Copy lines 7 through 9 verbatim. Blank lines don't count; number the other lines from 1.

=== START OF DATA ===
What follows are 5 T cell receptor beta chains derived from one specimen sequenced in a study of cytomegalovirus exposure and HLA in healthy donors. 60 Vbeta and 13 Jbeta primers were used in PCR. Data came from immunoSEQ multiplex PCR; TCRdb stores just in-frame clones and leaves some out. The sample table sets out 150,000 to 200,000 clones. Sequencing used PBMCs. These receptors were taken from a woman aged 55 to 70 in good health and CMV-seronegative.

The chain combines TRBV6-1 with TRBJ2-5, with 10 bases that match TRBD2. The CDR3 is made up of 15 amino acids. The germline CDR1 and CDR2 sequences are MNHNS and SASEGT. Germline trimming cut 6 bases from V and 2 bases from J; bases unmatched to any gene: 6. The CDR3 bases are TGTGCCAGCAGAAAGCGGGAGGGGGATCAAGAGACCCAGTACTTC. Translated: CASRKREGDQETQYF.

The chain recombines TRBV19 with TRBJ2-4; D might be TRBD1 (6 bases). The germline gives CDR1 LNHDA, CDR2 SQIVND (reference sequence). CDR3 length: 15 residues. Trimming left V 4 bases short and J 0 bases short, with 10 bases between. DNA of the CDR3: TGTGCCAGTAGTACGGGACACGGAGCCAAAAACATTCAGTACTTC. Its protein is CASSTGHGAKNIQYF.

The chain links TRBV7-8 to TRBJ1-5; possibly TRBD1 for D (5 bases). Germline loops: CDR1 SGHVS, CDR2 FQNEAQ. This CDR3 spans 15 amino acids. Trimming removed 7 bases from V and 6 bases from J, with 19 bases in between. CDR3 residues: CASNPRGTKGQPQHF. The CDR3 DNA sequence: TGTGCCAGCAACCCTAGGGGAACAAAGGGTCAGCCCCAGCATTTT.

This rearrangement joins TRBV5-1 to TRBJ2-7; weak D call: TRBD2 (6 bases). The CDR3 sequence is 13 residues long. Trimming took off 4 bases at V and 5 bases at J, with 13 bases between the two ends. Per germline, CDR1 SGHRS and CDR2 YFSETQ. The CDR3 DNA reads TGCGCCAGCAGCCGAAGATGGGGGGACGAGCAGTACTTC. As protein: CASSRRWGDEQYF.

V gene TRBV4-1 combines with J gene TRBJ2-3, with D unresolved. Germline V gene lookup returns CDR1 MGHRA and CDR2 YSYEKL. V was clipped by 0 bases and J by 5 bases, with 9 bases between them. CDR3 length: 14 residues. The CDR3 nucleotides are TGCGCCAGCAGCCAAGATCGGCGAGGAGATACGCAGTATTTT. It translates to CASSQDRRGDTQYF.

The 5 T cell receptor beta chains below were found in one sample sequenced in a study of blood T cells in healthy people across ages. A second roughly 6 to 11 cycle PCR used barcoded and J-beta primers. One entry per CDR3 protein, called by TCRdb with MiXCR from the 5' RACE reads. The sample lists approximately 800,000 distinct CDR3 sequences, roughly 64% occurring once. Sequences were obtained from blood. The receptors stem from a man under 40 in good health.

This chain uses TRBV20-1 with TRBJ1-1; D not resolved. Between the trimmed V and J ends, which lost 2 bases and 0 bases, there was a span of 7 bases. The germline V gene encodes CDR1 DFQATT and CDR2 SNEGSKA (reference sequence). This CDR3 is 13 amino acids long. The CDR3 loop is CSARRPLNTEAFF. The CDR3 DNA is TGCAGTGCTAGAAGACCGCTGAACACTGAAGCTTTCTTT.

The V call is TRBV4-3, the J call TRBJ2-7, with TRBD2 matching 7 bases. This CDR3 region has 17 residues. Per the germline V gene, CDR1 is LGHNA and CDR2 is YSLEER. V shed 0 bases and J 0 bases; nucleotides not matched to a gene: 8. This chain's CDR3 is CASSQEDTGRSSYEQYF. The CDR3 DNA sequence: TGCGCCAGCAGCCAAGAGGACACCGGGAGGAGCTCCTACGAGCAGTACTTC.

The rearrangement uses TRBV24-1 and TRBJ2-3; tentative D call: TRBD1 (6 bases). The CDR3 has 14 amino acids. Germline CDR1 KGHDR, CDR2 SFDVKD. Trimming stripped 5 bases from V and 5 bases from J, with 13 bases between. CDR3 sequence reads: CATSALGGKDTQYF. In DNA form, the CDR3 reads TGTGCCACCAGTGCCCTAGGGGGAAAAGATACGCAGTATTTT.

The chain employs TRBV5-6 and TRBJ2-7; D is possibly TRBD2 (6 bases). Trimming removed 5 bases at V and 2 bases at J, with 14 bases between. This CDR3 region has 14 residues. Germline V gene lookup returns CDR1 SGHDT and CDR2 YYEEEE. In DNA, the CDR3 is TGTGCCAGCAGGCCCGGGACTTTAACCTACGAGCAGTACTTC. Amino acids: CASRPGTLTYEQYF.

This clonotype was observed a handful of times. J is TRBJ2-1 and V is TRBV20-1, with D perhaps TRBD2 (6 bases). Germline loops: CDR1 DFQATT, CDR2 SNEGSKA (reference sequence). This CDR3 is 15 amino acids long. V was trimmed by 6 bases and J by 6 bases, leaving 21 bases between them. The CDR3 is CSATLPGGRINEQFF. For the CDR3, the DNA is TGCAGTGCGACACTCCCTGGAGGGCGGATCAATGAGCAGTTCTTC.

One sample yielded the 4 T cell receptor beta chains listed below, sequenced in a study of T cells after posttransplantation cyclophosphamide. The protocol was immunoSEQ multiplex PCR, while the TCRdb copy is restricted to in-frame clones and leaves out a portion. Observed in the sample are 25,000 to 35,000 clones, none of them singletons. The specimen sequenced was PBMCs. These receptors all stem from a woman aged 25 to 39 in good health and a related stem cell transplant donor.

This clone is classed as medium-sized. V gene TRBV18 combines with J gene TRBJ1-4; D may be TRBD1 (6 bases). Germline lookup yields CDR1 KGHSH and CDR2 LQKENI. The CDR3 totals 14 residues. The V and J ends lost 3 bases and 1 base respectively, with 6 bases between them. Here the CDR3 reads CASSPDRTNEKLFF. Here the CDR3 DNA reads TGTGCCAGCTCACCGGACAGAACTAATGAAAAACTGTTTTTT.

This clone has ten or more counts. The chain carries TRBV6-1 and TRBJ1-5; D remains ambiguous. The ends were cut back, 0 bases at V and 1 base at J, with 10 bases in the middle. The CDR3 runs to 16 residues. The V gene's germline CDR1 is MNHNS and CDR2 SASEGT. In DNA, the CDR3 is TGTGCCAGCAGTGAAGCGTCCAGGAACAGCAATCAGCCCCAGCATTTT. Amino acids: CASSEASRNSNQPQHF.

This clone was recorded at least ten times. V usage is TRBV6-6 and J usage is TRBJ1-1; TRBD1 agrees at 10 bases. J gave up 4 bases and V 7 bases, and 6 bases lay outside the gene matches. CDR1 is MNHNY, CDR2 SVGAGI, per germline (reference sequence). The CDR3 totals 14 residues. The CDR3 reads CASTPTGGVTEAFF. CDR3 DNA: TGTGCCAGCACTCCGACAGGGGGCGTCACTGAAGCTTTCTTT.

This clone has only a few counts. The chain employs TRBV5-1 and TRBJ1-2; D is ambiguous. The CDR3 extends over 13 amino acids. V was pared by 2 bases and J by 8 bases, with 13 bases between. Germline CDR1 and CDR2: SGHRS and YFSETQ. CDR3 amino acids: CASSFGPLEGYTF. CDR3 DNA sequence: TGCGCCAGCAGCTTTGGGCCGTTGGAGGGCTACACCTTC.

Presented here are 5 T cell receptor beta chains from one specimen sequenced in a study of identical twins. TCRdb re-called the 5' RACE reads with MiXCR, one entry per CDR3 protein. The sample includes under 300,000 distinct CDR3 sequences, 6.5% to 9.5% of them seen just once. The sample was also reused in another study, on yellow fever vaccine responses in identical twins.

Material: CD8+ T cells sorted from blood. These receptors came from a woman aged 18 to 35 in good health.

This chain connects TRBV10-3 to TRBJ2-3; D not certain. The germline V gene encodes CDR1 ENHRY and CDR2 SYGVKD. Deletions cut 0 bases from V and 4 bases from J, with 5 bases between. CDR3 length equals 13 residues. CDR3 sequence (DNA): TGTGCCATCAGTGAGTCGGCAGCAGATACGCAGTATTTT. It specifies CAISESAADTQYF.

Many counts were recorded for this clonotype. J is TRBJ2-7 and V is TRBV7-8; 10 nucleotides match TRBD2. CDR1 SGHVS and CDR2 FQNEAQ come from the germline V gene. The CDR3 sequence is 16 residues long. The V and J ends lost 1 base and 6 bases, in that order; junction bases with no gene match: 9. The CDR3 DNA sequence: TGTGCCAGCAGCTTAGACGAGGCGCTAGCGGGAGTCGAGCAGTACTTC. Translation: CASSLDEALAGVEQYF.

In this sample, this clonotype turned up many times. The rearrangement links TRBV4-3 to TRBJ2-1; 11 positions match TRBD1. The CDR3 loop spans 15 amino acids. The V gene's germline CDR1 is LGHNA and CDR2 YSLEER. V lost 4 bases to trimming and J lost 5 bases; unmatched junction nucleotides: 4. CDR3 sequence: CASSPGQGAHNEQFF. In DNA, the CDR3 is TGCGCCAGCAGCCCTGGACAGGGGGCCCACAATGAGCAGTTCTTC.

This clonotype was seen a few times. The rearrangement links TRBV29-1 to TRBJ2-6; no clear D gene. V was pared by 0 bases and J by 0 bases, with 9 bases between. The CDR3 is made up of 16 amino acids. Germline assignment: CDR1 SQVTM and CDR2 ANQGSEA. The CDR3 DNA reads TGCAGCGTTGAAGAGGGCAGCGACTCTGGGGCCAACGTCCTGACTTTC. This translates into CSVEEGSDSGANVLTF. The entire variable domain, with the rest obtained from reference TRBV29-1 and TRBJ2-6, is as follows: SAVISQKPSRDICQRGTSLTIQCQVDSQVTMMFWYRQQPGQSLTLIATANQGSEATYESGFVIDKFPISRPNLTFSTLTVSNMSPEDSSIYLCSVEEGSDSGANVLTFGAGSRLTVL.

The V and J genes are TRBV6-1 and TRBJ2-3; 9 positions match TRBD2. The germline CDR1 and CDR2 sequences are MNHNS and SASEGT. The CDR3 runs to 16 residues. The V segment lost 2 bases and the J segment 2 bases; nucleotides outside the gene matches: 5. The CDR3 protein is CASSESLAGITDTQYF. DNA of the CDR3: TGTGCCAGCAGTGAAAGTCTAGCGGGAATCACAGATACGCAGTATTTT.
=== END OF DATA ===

The 5 T cell receptor beta chains below were found in one sample sequenced in a study of blood T cells in healthy people across ages. A second roughly 6 to 11 cycle PCR used barcoded and J-beta primers. One entry per CDR3 protein, called by TCRdb with MiXCR from the 5' RACE reads. The sample lists approximately 800,000 distinct CDR3 sequences, roughly 64% occurring once. Sequences were obtained from blood. The receptors stem from a man under 40 in good health.

This chain uses TRBV20-1 with TRBJ1-1; D not resolved. Between the trimmed V and J ends, which lost 2 bases and 0 bases, there was a span of 7 bases. The germline V gene encodes CDR1 DFQATT and CDR2 SNEGSKA (reference sequence). This CDR3 is 13 amino acids long. The CDR3 loop is CSARRPLNTEAFF. The CDR3 DNA is TGCAGTGCTAGAAGACCGCTGAACACTGAAGCTTTCTTT.

The V call is TRBV4-3, the J call TRBJ2-7, with TRBD2 matching 7 bases. This CDR3 region has 17 residues. Per the germline V gene, CDR1 is LGHNA and CDR2 is YSLEER. V shed 0 bases and J 0 bases; nucleotides not matched to a gene: 8. This chain's CDR3 is CASSQEDTGRSSYEQYF. The CDR3 DNA sequence: TGCGCCAGCAGCCAAGAGGACACCGGGAGGAGCTCCTACGAGCAGTACTTC.